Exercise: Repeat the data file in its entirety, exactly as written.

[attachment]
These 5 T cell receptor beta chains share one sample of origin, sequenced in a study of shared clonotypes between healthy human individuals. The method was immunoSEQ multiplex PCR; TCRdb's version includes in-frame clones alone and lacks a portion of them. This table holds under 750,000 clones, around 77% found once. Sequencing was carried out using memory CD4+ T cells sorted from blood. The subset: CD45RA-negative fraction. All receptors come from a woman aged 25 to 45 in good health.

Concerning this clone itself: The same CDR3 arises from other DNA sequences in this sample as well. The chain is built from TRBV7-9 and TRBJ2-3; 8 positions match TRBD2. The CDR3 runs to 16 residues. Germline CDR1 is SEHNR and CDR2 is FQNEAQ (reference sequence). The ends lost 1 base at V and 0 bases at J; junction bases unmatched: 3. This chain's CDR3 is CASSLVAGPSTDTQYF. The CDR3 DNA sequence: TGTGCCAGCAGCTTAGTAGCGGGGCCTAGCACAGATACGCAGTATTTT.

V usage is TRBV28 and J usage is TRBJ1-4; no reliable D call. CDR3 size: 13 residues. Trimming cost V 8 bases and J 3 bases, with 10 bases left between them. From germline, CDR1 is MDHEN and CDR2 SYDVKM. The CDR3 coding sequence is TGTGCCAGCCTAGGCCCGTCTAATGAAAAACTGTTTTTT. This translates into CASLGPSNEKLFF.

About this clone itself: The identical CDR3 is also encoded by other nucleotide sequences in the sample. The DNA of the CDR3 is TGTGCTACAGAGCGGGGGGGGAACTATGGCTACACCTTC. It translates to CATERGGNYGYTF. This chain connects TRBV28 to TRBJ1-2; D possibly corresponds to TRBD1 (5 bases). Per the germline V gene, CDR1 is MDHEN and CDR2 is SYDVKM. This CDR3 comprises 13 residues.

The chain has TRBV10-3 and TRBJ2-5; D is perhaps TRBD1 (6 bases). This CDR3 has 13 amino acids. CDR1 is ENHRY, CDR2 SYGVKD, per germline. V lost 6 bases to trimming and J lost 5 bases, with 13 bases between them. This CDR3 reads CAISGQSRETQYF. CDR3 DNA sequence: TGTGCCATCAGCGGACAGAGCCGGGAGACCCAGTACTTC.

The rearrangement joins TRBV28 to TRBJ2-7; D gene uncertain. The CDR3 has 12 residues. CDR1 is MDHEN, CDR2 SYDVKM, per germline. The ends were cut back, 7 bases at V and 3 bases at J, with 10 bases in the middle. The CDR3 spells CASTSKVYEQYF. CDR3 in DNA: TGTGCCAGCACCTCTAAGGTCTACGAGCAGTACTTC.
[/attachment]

These 5 T cell receptor beta chains share one sample of origin, sequenced in a study of shared clonotypes between healthy human individuals. The method was immunoSEQ multiplex PCR; TCRdb's version includes in-frame clones alone and lacks a portion of them. This table holds under 750,000 clones, around 77% found once. Sequencing was carried out using memory CD4+ T cells sorted from blood. The subset: CD45RA-negative fraction. All receptors come from a woman aged 25 to 45 in good health.

Concerning this clone itself: The same CDR3 arises from other DNA sequences in this sample as well. The chain is built from TRBV7-9 and TRBJ2-3; 8 positions match TRBD2. The CDR3 runs to 16 residues. Germline CDR1 is SEHNR and CDR2 is FQNEAQ (reference sequence). The ends lost 1 base at V and 0 bases at J; junction bases unmatched: 3. This chain's CDR3 is CASSLVAGPSTDTQYF. The CDR3 DNA sequence: TGTGCCAGCAGCTTAGTAGCGGGGCCTAGCACAGATACGCAGTATTTT.

V usage is TRBV28 and J usage is TRBJ1-4; no reliable D call. CDR3 size: 13 residues. Trimming cost V 8 bases and J 3 bases, with 10 bases left between them. From germline, CDR1 is MDHEN and CDR2 SYDVKM. The CDR3 coding sequence is TGTGCCAGCCTAGGCCCGTCTAATGAAAAACTGTTTTTT. This translates into CASLGPSNEKLFF.

About this clone itself: The identical CDR3 is also encoded by other nucleotide sequences in the sample. The DNA of the CDR3 is TGTGCTACAGAGCGGGGGGGGAACTATGGCTACACCTTC. It translates to CATERGGNYGYTF. This chain connects TRBV28 to TRBJ1-2; D possibly corresponds to TRBD1 (5 bases). Per the germline V gene, CDR1 is MDHEN and CDR2 is SYDVKM. This CDR3 comprises 13 residues.

The chain has TRBV10-3 and TRBJ2-5; D is perhaps TRBD1 (6 bases). This CDR3 has 13 amino acids. CDR1 is ENHRY, CDR2 SYGVKD, per germline. V lost 6 bases to trimming and J lost 5 bases, with 13 bases between them. This CDR3 reads CAISGQSRETQYF. CDR3 DNA sequence: TGTGCCATCAGCGGACAGAGCCGGGAGACCCAGTACTTC.

The rearrangement joins TRBV28 to TRBJ2-7; D gene uncertain. The CDR3 has 12 residues. CDR1 is MDHEN, CDR2 SYDVKM, per germline. The ends were cut back, 7 bases at V and 3 bases at J, with 10 bases in the middle. The CDR3 spells CASTSKVYEQYF. CDR3 in DNA: TGTGCCAGCACCTCTAAGGTCTACGAGCAGTACTTC.